State's financial crisis threatens existence of smaller agencies
Josh Robison's world revolves around two places.
There's his home in Villa Park, where he lives with his parents and two dogs. And there's his day program, where he gets a tiny taste of the independence most 31-year-olds take for granted.
Inside the nondescript little building on Main Street in Lombard, there's a comfy couch facing a TV guaranteed to be tuned to "The Price is Right" on Fridays. A simply furnished kitchen. And the only friends Josh has.
The slim young man with the buzz cut and John Deere sweatshirt spends 25 hours a week at RRAF, a small day program for adults with developmental disabilities.
Robison doesn't talk, so his mother explains how important the center is to him.
"This is his happiness, his joy, his ability to feel proud of himself and in control of his life," said Roberta Robison.
Just as important, it's where he's learning the skills he'll need to live in a group home someday when his parents can no longer take care of him.
Josh Robison is one of 28 clients - ages 23 to 47 - of RRAF, which stands for Reality, Respect, Appreciation and Fulfillment. The tiny agency gets just $10.39 an hour per person from the state to provide day care and training services for these severely disabled adults.
Until the state stopped paying. The cash-strapped state sent RRAF just $346 in February and $303 in March. The center's expenses during those two months were more than $61,000.
Families faced the possibility of losing their lifeline as early as next month, but the agency got a last-minute reprieve on Thursday when the state approved hardship funding for six months.
"It gives us breathing room to strengthen ourselves, but we still do need to look for alternative funding," said Marilyn Flanagan, the center's executive director.
While layoffs and curriculum cuts at school districts are making headlines throughout the suburbs, the state's financial crisis threatens the very survival of small, under-the-radar agencies like RRAF.
These programs serve some of the state's most vulnerable residents, who often have nowhere else to go.
The Philip J. Rock Center and School in Glen Ellyn - the state's only public school for children who are blind and deaf - also got an 11th-hour reprieve. The school was on the brink of closing until the state comptroller's office announced it would cut a check for $1.3 million. When the payment came it was for $1 million, said Peggy Whitlow, chief administrator. It's likely enough to keep the program going through the end of June.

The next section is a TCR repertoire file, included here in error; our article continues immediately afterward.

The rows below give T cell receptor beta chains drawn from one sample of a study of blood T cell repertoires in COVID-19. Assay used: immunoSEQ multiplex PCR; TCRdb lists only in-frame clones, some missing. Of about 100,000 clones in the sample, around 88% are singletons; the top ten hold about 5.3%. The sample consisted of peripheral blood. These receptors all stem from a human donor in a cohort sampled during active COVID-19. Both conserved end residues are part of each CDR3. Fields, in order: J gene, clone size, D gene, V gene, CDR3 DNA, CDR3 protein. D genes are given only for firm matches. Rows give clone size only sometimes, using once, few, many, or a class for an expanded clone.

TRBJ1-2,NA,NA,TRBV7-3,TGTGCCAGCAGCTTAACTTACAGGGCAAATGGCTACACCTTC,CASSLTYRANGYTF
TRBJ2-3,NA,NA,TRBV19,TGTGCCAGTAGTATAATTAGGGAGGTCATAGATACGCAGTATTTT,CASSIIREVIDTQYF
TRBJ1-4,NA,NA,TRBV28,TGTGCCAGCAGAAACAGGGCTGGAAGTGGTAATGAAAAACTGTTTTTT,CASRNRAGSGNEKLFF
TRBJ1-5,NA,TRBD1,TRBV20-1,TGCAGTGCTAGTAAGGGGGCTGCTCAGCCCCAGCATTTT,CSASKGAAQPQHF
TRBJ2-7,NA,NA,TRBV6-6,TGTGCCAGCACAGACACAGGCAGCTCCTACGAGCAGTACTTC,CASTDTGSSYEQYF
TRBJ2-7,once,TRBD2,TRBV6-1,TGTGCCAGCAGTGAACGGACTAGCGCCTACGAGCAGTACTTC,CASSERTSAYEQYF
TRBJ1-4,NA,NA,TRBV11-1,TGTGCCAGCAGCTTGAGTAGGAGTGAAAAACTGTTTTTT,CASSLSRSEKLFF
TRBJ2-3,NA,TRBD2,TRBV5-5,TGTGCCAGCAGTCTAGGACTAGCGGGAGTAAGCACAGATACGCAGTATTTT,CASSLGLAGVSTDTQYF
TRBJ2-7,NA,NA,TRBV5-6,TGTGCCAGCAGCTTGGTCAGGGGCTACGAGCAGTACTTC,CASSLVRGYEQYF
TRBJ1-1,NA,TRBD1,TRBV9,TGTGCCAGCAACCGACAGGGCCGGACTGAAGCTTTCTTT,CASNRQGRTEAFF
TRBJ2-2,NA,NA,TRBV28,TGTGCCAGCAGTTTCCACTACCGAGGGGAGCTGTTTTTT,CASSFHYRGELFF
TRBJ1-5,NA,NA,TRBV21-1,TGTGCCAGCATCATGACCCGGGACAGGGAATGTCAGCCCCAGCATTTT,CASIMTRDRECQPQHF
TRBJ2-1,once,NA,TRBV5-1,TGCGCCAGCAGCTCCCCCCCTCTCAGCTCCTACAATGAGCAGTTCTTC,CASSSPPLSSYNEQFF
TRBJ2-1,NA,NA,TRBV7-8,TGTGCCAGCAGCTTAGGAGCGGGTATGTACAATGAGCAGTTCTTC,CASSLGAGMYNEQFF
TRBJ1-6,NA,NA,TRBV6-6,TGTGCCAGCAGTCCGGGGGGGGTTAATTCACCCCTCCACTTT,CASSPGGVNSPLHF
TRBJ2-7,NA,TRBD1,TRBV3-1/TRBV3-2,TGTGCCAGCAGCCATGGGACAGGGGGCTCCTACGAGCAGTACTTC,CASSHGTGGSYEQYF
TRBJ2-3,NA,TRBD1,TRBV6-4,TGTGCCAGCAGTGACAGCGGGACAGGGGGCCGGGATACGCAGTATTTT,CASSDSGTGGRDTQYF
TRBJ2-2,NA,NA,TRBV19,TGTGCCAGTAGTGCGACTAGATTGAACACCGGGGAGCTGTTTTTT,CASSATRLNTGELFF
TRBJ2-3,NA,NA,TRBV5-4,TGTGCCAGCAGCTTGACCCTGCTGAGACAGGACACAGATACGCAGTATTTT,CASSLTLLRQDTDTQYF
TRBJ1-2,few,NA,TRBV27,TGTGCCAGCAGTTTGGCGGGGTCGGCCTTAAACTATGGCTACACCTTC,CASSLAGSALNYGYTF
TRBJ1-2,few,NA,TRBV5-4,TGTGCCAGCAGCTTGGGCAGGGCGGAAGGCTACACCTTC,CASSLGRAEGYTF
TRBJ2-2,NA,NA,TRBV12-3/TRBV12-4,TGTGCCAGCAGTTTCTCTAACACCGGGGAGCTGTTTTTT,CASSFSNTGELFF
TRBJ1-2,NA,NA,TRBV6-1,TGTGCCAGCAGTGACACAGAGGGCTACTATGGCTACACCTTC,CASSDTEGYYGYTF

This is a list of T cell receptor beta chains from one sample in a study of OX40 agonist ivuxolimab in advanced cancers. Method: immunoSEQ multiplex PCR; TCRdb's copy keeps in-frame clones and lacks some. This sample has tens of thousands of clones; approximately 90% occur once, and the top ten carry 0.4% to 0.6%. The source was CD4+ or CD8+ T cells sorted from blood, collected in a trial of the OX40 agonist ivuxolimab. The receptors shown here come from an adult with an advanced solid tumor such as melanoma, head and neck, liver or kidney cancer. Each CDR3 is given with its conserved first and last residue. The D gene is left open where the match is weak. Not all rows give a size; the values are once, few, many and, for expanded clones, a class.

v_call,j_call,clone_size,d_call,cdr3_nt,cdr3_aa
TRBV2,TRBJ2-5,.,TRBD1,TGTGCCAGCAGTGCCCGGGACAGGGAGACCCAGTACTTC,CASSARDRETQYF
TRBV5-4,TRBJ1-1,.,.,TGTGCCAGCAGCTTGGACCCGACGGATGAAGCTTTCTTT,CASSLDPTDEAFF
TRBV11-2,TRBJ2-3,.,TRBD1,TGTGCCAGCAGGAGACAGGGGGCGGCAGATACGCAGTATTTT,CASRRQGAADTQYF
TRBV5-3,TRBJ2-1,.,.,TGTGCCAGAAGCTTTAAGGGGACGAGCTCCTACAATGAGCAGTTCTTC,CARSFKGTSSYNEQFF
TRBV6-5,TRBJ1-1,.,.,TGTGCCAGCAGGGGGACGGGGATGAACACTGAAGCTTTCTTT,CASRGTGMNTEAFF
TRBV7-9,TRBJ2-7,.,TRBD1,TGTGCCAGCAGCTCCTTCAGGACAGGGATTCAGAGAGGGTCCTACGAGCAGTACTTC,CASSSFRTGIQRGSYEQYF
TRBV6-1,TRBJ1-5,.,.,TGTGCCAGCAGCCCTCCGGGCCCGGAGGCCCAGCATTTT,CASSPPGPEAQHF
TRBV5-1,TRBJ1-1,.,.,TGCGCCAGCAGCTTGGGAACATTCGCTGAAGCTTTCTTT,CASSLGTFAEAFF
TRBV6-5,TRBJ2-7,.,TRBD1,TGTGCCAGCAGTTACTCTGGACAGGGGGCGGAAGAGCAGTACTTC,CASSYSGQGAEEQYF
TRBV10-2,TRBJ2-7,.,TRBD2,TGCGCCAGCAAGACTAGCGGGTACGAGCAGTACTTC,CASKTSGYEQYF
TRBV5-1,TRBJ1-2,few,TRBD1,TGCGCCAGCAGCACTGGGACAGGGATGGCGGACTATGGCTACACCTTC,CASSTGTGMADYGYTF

Alan Henry, communications director for Comptroller Daniel W. Hynes, said the state was able to respond to the Rock Center's plea.
"The problem is, when there are so many bills and so many emergencies and such a big backlog, it's difficult to address every emergency situation," he said. "We do our best to help (agencies) out with the limited resources we have, but the reality is, the pie isn't very big."
The state has $4.4 billion in unpaid bills.
"The decay and erosion of the nonprofit sector is occurring at all levels," said Laurel O'Sullivan, senior director, public policy for Donors Forum, a statewide association of grant makers and nonprofits. "It is having a direct effect on the residents of Illinois and their quality of life."
Nowhere is that clearer than at RRAF.
Only a few of RRAF's clients are capable of staying home alone for a brief period; the rest need 24-hour supervision.
In a letter pleading RRAF's case to state representatives, one mother described her severely autistic daughter as "24 going on 2." The young woman is just getting the hang of toilet training. "She has no concept of danger," her mother wrote, "and has to be watched constantly."
The low-cost program - the annual budget is $425,000 - gives parents a break so they can continue to care for their adult children at home.
"You've got families in their 70s living with elder children and saving loads of money for the state," Flanagan said. Other parents would have to quit their jobs if the program closes.
As the state's budget crisis unfolded, RRAF moved to cut costs last year. The agency left one staff position unfilled and did not contribute to employee retirement.
Flanagan stopped cashing her own paychecks in February, and waived her salary to cover the $4,125 cost for the recent accreditation survey.
"The priority is to keep my staff, so whatever I have to do, I will do," she said. "When you have staff making $24,000 to $26,000 a year, you are asking them to take enough of a cut as it is."
In her application for a hardship grant, Flanagan asked the state for $30,000 a month to cover expenses for the next six months. The state still owes the center $118,000 from previous missed payments. RRAF also receives support from local chapters of Knights of Columbus, Lions Club, Rotary Club, American Legion and the DuPage Community Foundation.
Unsure of what to expect down the road, the agency will try to boost donations and also look into refinancing its Lombard properties, Flanagan said. But for the near future, the doors remain open.
And that's what matters to families.
The Rock Center has 14 children living in its residential facility, and also provides services to more than 400 children through the schools. Families are "very anxious and very concerned," Whitlow said.
"I hope that, given some added time," she said, "the legislature will be able to get something in place to provide relief not just to our program, but to other agencies and schools that are undergoing a tremendous shortfall."